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Jan. 14„ 1947,
2,414,233
IE. LIDOW
PHOTOELECTRIC CELL
Filed Aug. 3, 1942
PLATI H U M
SELENIUM
PLRYINUM
Ano eoLD _
CADMIUM
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ALUMINUM
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.SELENIUM
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INVENTOR.
BY
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ATTORNEY.
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.
-'2,414,233
Patented Jan. -14, 1947
UNITED STATES PATENT orifice
Pno'roELncTmc onu.
Erie Liaew, Les Angeles, oeuf., assigner te
Selenium Corporation of America, Les Angeles,
Calif., a corporationof California
' ~
Application August 3, 1942, semi Ne.- 453,392
'
3 claims. (ci. 13s-39)
' This invention relates to photoelectric cells of
the barrier- or blocking-layer type.
.
'
utilizing gold electrodes have a comparatively
high output. This has been attributed to the
high conductivity of gold and its position in the
contact potential table. However, a gold elec
In the manufacture of cells comprising a. base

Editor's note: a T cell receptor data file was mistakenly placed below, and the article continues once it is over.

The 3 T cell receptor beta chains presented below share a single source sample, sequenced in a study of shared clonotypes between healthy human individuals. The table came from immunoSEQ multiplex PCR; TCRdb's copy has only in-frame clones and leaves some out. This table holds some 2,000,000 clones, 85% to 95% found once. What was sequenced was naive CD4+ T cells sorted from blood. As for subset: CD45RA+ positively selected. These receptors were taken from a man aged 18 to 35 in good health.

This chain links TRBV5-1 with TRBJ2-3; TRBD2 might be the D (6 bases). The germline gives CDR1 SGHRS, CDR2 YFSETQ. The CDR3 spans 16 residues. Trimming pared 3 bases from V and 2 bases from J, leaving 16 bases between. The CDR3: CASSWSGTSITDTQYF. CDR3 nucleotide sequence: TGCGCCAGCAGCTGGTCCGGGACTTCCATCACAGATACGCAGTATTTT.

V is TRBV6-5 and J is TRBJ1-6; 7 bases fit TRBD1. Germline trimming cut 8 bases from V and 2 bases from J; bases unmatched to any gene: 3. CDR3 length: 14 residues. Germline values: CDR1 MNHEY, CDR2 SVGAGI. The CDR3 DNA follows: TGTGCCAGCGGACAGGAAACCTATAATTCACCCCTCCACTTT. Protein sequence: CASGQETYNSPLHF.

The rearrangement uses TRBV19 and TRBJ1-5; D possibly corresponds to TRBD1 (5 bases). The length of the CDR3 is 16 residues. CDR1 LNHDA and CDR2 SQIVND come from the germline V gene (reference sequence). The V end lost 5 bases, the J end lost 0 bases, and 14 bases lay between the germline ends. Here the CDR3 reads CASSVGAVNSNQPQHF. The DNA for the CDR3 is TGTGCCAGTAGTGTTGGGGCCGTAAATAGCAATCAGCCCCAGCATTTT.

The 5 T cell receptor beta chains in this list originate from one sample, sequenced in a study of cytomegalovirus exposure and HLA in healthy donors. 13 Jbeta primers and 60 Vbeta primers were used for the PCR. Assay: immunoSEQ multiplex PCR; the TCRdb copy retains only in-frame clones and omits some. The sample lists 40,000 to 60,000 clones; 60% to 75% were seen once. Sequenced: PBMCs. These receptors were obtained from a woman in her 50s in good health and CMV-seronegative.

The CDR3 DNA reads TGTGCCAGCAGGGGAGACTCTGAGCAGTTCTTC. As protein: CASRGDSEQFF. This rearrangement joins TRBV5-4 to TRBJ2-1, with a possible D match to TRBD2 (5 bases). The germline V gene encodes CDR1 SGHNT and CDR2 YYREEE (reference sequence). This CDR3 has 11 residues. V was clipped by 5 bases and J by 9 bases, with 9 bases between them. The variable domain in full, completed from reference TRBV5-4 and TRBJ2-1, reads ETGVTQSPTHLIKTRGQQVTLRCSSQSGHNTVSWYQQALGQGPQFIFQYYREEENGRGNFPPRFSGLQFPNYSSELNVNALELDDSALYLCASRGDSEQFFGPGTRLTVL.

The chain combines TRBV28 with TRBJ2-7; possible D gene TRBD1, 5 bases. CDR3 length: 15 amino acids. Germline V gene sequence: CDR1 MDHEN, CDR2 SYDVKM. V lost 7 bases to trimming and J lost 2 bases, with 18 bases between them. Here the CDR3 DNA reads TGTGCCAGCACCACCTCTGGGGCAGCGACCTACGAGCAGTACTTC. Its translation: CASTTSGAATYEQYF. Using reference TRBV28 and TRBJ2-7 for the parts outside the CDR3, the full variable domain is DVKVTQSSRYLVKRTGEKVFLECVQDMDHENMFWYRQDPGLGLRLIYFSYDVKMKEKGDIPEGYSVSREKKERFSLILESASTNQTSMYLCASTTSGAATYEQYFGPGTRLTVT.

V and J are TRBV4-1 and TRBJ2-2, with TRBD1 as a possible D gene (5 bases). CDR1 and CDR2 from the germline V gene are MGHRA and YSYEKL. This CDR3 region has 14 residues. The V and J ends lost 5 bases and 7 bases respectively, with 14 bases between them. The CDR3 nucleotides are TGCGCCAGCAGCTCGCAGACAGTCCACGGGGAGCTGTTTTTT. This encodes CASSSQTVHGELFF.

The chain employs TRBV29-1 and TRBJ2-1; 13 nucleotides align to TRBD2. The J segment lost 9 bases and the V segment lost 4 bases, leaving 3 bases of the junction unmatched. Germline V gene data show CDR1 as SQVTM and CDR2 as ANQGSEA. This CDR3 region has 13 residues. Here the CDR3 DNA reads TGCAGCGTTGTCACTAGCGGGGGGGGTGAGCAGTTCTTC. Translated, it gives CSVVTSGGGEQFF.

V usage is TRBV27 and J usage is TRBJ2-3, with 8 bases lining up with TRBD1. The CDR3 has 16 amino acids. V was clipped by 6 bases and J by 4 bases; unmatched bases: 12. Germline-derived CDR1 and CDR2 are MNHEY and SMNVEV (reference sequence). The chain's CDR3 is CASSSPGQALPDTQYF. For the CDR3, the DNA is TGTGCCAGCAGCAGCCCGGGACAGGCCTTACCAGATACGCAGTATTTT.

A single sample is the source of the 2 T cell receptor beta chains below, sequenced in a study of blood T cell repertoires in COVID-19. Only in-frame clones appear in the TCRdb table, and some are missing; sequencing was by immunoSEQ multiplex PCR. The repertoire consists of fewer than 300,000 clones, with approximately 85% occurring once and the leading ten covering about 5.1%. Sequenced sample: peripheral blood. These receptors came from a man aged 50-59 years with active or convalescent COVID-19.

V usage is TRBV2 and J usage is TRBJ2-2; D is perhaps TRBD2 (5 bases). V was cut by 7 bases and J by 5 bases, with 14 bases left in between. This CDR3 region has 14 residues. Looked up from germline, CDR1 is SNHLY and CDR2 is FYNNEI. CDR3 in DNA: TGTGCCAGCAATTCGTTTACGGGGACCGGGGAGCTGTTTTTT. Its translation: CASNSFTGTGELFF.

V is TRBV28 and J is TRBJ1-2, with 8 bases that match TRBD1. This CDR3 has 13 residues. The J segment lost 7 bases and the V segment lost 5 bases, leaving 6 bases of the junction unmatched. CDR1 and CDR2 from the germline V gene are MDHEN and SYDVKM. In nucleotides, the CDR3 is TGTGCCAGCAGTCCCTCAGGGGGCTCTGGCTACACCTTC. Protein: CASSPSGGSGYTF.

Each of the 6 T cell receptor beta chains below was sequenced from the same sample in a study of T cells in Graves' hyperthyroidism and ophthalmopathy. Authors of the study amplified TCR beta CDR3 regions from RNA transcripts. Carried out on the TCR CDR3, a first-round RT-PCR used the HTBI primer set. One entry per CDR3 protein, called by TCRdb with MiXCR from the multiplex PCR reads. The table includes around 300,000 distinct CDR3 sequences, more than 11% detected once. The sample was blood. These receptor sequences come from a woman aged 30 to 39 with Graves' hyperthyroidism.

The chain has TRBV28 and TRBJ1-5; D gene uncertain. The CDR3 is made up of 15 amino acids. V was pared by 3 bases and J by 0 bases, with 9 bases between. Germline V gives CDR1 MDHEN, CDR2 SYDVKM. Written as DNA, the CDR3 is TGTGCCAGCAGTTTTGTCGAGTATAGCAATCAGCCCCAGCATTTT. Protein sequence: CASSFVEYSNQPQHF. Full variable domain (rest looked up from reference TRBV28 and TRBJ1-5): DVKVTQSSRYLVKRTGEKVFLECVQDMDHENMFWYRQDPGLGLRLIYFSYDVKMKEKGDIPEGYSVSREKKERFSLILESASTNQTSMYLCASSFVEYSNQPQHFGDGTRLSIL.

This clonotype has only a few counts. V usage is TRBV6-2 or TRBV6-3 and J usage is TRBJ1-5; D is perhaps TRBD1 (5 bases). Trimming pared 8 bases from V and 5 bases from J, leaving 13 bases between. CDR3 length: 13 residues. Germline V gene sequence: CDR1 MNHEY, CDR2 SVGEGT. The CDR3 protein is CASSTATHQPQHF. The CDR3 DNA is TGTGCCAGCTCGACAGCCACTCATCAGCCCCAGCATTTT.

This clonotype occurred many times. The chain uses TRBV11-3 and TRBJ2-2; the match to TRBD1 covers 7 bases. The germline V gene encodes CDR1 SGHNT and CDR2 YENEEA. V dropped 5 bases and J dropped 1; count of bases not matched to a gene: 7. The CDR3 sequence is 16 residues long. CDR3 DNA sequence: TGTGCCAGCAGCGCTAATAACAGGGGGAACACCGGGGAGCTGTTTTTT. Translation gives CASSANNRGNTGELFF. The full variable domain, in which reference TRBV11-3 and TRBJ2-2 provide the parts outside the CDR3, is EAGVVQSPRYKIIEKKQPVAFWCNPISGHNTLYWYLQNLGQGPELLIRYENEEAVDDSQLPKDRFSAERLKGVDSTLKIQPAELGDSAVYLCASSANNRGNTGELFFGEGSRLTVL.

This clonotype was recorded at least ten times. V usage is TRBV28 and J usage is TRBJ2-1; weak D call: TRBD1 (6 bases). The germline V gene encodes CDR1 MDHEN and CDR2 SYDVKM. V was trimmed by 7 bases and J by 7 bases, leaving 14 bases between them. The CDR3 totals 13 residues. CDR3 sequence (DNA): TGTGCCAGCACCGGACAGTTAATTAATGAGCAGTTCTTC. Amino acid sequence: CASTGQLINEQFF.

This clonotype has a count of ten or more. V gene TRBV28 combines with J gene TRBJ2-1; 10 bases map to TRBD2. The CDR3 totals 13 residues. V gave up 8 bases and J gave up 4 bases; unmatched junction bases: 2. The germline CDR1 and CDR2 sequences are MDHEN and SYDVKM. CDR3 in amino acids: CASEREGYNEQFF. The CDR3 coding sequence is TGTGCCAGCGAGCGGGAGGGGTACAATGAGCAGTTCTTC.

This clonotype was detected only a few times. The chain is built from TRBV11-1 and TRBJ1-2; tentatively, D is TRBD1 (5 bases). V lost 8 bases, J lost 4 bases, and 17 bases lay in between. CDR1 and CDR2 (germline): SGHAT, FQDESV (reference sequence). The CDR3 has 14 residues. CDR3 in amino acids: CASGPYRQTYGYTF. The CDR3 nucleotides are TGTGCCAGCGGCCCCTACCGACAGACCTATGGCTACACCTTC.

plate of iron, a layer of selenium, a layer of'c'ad
mium, and an outer electrode of platinum or
trode acts as a green ñlter, and therefore alters
other noble metals, difficulty is experienced in
the spectral characteristics of the cell in which
it is used. Another disadvantage of gold, in this
producing cells of uniform characteristics, de-V
spite the greatest care. The uniformity. of cells
connection, is the high temperature coefficient of
cells with gold electrodes, as compared with those
cell, and the previous manufacturing processes 10 employing
platinum electrodes.
_ of this type has been found to vary from cell to
for cells of this type result in a large number of
- It is therefore a further object of the present
discards because the cells produced _do not have
the required characteristics.
invention to provide a new type of outer elec
j l
trode which has satisfactory spectral charac
teristics, and in which the resistance of the outer
It is therefore an object of the present inven
tion to increase the uniformity of photoelectric
cells of this type.
electrode is comparatively low.
the product is the existence of internal shorts,
either extending from_ the outer layer to the
selqiiîum
layer
or_ else
merely penetrating -
through-:thejblccltîtzg’layer between itjne selenium
and the cadmium applied thereover. Some of
’
It isa further object of the present invention
One ofthe reasons for this non-uniformity of »~
to provide a cell of the nature described with a
, _
small temperature coeiiicient.
This invention possesses many other advan
tages and has other objects Vwhich maybe made